At first, Terrence Crawford was no different. But a random act of kindness took him and his family on an unexpected adventure that has landed them far from home and grateful for the kindness of a stranger.
Mr. Crawford, who worked as a qualified mental retardation professional for Community Alternatives Louisiana, left his home in New Orleans’ Ninth Ward with a caravan of family members the Sunday before the hurricane hit and traveled to Tuscaloosa, AL.
After a few nights, Mr. Crawford, his immediate family and in-laws made their way back toward New Orleans. When they reached Baton Rouge, Mr. Crawford realized it would be a long time before New Orleans residents would be allowed to return.
In Baton Rouge, a Red Cross worker put Mr. Crawford in touch with a Church of Jesus Christ of Latter-day Saints that was providing shelter.
“I told [the priest] that I was not a Mormon,” said Mr. Crawford. “He said, ‘That’s OK. Come on.’ I told him I would be bringing 12 people. He said, ‘That’s OK. Come on.’”
Mr. Crawford and his family had been staying at the Mormon shelter for a week when he was approached by an out-of-state Mormon man who had delivered food and supplies.
“He asked me what my situation was and if he could do anything to help,” Mr. Crawford said. “I told him I was trying to get my in-laws to San Diego. He said he could help.”
The man was Frank VanderSloot, wealthy CEO of Melaleuca, a manufacturer of health and personal care products based in Idaho Falls, ID. As promised, Mr. VanderSloot made arrangements to send Mr. Crawford’s in-laws to California. He also offered Mr. Crawford a job and a place to stay if he were willing to relocate to Idaho.
Mr. Crawford had been intent on staying in Louisiana and returning to work for ResCare, but he began to consider Mr. VanderSloot’s offer more seriously as the prospects of remaining grew slim. However, he was apprehensive about living in Idaho.
“I asked myself, ‘If it was Houston or Atlanta, what would I do?’” Mr. Crawford said.
Mr. Crawford eventually accepted Mr. VanderSloot’s offer. A couple of hours later, he and his family were on a private jet headed for Idaho.
“The first two nights we stayed in [Mr. VanderSloot’s] mansion, then he put us up in a six-bedroom house he owned and lent me a car,” said Mr. Crawford, who lost one vehicle in the hurricane and left his pickup in Baton Rouge.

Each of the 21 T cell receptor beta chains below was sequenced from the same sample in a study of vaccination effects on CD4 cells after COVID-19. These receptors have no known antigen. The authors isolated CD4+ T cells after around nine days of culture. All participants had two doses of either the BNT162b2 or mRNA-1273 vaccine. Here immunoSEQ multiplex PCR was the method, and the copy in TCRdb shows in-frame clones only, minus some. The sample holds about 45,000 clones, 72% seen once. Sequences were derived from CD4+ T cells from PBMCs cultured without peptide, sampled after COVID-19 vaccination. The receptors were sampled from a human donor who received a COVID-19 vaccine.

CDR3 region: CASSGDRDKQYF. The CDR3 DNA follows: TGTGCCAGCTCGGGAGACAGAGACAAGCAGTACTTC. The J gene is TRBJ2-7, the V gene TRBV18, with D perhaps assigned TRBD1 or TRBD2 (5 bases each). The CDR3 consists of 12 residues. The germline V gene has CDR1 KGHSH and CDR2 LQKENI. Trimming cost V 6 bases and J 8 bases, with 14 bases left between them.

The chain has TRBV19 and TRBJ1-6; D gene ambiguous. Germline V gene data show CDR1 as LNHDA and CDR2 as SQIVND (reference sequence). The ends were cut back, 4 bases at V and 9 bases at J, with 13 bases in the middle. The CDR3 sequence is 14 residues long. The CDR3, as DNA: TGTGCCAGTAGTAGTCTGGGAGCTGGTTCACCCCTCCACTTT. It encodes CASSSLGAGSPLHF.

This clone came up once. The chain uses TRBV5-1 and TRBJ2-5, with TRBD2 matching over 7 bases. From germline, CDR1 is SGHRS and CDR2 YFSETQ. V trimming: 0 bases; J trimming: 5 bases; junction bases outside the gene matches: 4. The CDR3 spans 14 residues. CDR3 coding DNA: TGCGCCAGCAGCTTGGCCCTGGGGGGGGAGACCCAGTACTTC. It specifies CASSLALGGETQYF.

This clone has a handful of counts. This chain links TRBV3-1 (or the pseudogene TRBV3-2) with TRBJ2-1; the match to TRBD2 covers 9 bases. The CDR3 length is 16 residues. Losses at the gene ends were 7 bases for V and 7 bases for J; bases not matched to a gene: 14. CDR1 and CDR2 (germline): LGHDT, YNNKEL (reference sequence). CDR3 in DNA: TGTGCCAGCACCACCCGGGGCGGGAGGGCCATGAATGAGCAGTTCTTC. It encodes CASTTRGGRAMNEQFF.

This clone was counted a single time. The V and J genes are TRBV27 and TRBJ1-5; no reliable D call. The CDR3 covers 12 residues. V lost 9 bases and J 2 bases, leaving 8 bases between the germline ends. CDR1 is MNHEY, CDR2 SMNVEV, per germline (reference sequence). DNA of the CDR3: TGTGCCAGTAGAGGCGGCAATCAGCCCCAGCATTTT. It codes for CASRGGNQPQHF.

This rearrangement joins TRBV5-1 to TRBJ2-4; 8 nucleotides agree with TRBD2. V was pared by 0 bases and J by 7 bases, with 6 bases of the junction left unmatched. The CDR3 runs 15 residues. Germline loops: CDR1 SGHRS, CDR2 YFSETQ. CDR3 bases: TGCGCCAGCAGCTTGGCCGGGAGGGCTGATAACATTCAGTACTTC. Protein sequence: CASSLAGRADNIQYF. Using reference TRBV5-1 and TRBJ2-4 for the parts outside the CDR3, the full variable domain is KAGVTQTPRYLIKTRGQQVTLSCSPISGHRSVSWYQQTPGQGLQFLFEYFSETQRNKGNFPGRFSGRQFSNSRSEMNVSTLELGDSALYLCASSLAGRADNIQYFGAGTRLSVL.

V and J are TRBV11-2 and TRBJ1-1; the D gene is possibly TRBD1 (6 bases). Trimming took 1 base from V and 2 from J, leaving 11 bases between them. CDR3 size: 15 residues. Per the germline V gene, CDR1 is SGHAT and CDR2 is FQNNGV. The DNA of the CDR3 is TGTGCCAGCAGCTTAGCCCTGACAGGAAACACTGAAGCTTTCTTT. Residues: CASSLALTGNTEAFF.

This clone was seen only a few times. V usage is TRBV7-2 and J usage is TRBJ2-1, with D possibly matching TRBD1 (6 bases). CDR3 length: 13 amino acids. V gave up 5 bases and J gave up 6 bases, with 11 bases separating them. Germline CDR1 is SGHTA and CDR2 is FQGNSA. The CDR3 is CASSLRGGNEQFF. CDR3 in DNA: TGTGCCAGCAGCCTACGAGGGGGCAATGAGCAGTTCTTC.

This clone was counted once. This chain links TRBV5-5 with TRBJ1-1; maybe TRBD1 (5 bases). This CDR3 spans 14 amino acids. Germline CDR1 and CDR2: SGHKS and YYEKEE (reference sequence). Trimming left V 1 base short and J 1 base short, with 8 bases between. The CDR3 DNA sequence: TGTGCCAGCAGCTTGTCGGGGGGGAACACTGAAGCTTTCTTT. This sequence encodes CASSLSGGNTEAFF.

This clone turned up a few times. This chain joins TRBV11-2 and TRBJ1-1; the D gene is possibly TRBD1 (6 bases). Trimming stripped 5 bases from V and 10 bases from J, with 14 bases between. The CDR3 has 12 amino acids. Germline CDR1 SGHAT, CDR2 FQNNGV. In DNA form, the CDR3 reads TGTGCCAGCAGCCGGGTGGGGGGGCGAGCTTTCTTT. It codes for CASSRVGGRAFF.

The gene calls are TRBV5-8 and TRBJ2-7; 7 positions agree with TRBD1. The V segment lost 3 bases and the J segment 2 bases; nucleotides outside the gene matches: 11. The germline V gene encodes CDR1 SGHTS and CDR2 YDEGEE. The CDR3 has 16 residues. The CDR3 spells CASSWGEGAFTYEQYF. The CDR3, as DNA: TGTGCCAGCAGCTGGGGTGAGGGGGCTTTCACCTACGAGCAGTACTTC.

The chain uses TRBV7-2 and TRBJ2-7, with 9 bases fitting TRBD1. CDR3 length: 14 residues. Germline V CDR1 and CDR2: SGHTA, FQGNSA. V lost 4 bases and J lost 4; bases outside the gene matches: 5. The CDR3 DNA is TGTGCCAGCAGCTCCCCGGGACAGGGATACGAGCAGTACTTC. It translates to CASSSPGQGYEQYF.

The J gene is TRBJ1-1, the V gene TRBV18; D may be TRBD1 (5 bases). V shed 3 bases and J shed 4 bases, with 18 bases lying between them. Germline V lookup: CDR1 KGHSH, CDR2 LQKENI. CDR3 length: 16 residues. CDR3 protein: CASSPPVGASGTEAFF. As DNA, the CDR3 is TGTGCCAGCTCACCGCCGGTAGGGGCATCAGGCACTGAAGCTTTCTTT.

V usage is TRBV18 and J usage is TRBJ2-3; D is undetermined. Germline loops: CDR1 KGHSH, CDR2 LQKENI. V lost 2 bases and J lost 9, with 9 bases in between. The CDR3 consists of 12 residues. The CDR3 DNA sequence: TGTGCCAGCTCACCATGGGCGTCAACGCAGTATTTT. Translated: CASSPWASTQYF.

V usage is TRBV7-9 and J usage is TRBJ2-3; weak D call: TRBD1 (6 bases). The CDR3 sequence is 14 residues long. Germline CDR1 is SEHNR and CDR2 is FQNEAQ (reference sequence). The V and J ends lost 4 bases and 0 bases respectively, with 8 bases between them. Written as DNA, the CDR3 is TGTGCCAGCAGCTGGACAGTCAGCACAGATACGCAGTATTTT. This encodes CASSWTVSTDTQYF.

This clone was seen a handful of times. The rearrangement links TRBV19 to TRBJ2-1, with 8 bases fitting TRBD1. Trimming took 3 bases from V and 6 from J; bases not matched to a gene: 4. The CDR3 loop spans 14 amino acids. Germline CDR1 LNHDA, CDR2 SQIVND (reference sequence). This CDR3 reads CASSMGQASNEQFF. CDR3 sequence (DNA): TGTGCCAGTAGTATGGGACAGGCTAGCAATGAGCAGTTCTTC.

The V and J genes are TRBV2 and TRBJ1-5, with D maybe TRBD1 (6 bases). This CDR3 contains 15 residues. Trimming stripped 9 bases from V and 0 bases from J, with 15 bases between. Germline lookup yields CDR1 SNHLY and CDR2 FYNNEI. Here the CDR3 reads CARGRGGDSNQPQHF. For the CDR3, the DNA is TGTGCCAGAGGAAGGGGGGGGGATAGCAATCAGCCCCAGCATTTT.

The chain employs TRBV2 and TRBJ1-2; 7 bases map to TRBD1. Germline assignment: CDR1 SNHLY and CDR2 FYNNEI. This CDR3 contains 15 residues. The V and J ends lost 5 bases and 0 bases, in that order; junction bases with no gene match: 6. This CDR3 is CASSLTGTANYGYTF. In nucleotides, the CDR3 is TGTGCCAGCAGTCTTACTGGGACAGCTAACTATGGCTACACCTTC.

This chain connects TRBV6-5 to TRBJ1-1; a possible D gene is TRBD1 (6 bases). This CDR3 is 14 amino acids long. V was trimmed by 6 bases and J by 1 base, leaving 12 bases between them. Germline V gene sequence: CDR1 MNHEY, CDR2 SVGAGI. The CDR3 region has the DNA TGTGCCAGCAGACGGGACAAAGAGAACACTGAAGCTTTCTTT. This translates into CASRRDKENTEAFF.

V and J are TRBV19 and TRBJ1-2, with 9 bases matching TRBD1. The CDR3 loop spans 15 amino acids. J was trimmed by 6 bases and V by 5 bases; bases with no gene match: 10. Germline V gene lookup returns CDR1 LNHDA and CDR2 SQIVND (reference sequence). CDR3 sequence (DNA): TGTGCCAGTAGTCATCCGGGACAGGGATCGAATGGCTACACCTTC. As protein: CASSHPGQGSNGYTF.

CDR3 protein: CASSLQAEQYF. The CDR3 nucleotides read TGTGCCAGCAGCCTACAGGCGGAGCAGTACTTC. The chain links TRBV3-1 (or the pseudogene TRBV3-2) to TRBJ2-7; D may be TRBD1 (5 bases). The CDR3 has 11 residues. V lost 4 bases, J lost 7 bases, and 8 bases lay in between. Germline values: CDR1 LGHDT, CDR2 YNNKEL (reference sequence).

“It’s a blessing,” Mr. Crawford said. “The VanderSloots welcomed my family with open arms. Frank and I hang out all the time.”
Mr. Crawford admits that Idaho has been a culture shock and he misses Louisiana’s warm weather and crawfish. He also misses his extended family, the majority of whom live in the South.
“I was comfortable with my lifestyle in New Orleans,” he said. “I loved my job at ResCare. But in the snap of a finger it’s gone and you realize you can’t go home.”
Mr. Crawford visited family in Texas and Mississippi for Thanksgiving and salvaged some keepsakes from his home, which was ravaged by Katrina. He said he was prepared for the devastation to his home and to the Ninth Ward, but his wife was “distraught.” Afterward he returned to life in Idaho, which he describes as a “great experience” and a “change of pace.” He and his family have been interviewed by local television reporters.
“I feel like a celebrity,” he said. “I have been on the news telling my story, talking about how I am a social worker and how I worked for ResCare, which was a blessing because it helped me land my job.”
Mr. Crawford now works at The Children’s Center, which provides treatment to children with neurological, emotional, behavioral and developmental disorders.
There is still a hint of disbelief in Mr. Crawford’s voice as he recounts his meeting with Mr. VanderSloot and retraces his path to Idaho. He said he has never asked Mr. VanderSloot why he chose to help his family, but has heard him tell others that “it was the right thing to do.”
“It’s just funny how everything took place,” Mr. Crawford said. “There were other people at the shelter, but he specifically walked up to me.
“I could actually write a book about it … it’s like a rags-to-riches fairy tale.”